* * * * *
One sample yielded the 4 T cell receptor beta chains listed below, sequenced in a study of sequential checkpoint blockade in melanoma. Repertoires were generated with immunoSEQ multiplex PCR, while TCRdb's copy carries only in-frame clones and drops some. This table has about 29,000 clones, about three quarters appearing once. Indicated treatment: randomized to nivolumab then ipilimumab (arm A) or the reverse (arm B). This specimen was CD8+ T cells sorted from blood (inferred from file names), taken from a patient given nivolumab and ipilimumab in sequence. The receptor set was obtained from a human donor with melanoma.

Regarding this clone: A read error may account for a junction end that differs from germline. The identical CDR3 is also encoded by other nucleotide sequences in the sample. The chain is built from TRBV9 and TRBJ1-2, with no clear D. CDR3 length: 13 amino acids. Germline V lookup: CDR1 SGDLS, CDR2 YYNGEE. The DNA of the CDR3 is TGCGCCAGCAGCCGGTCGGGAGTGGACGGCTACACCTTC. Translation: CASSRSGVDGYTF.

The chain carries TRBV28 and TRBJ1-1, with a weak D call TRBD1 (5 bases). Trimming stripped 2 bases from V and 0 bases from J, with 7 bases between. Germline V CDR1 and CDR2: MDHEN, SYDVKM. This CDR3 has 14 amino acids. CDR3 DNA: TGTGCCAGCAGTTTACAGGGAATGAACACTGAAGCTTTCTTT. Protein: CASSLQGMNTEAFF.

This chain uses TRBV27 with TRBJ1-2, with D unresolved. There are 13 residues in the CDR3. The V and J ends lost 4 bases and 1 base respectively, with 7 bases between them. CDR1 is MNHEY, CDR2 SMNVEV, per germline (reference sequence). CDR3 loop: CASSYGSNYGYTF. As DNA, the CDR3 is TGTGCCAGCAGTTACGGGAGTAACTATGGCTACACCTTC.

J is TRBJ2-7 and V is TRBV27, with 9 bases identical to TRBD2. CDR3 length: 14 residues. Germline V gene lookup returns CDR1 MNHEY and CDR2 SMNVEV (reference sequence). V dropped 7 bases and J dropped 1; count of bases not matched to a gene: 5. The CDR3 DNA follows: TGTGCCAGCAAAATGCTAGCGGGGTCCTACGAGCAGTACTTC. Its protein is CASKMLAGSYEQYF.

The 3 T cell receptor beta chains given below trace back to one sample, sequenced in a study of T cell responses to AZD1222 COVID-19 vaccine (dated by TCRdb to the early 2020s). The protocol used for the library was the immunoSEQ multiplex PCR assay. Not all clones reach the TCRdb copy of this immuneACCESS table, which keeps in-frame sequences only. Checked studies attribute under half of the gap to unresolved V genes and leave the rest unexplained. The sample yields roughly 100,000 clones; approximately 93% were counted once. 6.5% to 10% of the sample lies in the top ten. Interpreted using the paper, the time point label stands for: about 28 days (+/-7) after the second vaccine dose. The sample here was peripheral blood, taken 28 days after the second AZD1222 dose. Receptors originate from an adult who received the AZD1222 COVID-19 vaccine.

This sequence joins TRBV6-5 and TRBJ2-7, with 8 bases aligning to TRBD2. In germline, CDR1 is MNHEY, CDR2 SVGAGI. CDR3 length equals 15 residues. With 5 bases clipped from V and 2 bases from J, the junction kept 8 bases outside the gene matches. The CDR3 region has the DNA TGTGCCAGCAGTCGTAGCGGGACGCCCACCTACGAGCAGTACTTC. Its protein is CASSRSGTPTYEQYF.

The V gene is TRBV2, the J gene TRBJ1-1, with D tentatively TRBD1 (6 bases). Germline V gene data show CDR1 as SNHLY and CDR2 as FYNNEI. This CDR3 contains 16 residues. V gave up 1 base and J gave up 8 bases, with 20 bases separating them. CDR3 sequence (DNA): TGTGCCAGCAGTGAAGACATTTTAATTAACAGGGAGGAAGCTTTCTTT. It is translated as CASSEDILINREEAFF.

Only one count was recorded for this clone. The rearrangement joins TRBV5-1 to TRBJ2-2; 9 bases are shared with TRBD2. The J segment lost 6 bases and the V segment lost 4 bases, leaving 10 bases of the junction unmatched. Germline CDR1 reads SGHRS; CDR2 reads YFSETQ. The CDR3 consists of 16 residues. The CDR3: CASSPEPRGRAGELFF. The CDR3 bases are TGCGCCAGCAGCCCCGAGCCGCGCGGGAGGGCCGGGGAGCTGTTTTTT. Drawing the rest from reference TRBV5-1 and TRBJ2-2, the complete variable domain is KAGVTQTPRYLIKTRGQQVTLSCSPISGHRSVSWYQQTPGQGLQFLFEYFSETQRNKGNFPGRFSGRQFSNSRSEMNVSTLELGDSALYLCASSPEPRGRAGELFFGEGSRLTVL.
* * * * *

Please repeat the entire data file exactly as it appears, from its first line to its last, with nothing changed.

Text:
One sample yielded the 4 T cell receptor beta chains listed below, sequenced in a study of sequential checkpoint blockade in melanoma. Repertoires were generated with immunoSEQ multiplex PCR, while TCRdb's copy carries only in-frame clones and drops some. This table has about 29,000 clones, about three quarters appearing once. Indicated treatment: randomized to nivolumab then ipilimumab (arm A) or the reverse (arm B). This specimen was CD8+ T cells sorted from blood (inferred from file names), taken from a patient given nivolumab and ipilimumab in sequence. The receptor set was obtained from a human donor with melanoma.

Regarding this clone: A read error may account for a junction end that differs from germline. The identical CDR3 is also encoded by other nucleotide sequences in the sample. The chain is built from TRBV9 and TRBJ1-2, with no clear D. CDR3 length: 13 amino acids. Germline V lookup: CDR1 SGDLS, CDR2 YYNGEE. The DNA of the CDR3 is TGCGCCAGCAGCCGGTCGGGAGTGGACGGCTACACCTTC. Translation: CASSRSGVDGYTF.

The chain carries TRBV28 and TRBJ1-1, with a weak D call TRBD1 (5 bases). Trimming stripped 2 bases from V and 0 bases from J, with 7 bases between. Germline V CDR1 and CDR2: MDHEN, SYDVKM. This CDR3 has 14 amino acids. CDR3 DNA: TGTGCCAGCAGTTTACAGGGAATGAACACTGAAGCTTTCTTT. Protein: CASSLQGMNTEAFF.

This chain uses TRBV27 with TRBJ1-2, with D unresolved. There are 13 residues in the CDR3. The V and J ends lost 4 bases and 1 base respectively, with 7 bases between them. CDR1 is MNHEY, CDR2 SMNVEV, per germline (reference sequence). CDR3 loop: CASSYGSNYGYTF. As DNA, the CDR3 is TGTGCCAGCAGTTACGGGAGTAACTATGGCTACACCTTC.

J is TRBJ2-7 and V is TRBV27, with 9 bases identical to TRBD2. CDR3 length: 14 residues. Germline V gene lookup returns CDR1 MNHEY and CDR2 SMNVEV (reference sequence). V dropped 7 bases and J dropped 1; count of bases not matched to a gene: 5. The CDR3 DNA follows: TGTGCCAGCAAAATGCTAGCGGGGTCCTACGAGCAGTACTTC. Its protein is CASKMLAGSYEQYF.

The 3 T cell receptor beta chains given below trace back to one sample, sequenced in a study of T cell responses to AZD1222 COVID-19 vaccine (dated by TCRdb to the early 2020s). The protocol used for the library was the immunoSEQ multiplex PCR assay. Not all clones reach the TCRdb copy of this immuneACCESS table, which keeps in-frame sequences only. Checked studies attribute under half of the gap to unresolved V genes and leave the rest unexplained. The sample yields roughly 100,000 clones; approximately 93% were counted once. 6.5% to 10% of the sample lies in the top ten. Interpreted using the paper, the time point label stands for: about 28 days (+/-7) after the second vaccine dose. The sample here was peripheral blood, taken 28 days after the second AZD1222 dose. Receptors originate from an adult who received the AZD1222 COVID-19 vaccine.

This sequence joins TRBV6-5 and TRBJ2-7, with 8 bases aligning to TRBD2. In germline, CDR1 is MNHEY, CDR2 SVGAGI. CDR3 length equals 15 residues. With 5 bases clipped from V and 2 bases from J, the junction kept 8 bases outside the gene matches. The CDR3 region has the DNA TGTGCCAGCAGTCGTAGCGGGACGCCCACCTACGAGCAGTACTTC. Its protein is CASSRSGTPTYEQYF.

The V gene is TRBV2, the J gene TRBJ1-1, with D tentatively TRBD1 (6 bases). Germline V gene data show CDR1 as SNHLY and CDR2 as FYNNEI. This CDR3 contains 16 residues. V gave up 1 base and J gave up 8 bases, with 20 bases separating them. CDR3 sequence (DNA): TGTGCCAGCAGTGAAGACATTTTAATTAACAGGGAGGAAGCTTTCTTT. It is translated as CASSEDILINREEAFF.

Only one count was recorded for this clone. The rearrangement joins TRBV5-1 to TRBJ2-2; 9 bases are shared with TRBD2. The J segment lost 6 bases and the V segment lost 4 bases, leaving 10 bases of the junction unmatched. Germline CDR1 reads SGHRS; CDR2 reads YFSETQ. The CDR3 consists of 16 residues. The CDR3: CASSPEPRGRAGELFF. The CDR3 bases are TGCGCCAGCAGCCCCGAGCCGCGCGGGAGGGCCGGGGAGCTGTTTTTT. Drawing the rest from reference TRBV5-1 and TRBJ2-2, the complete variable domain is KAGVTQTPRYLIKTRGQQVTLSCSPISGHRSVSWYQQTPGQGLQFLFEYFSETQRNKGNFPGRFSGRQFSNSRSEMNVSTLELGDSALYLCASSPEPRGRAGELFFGEGSRLTVL.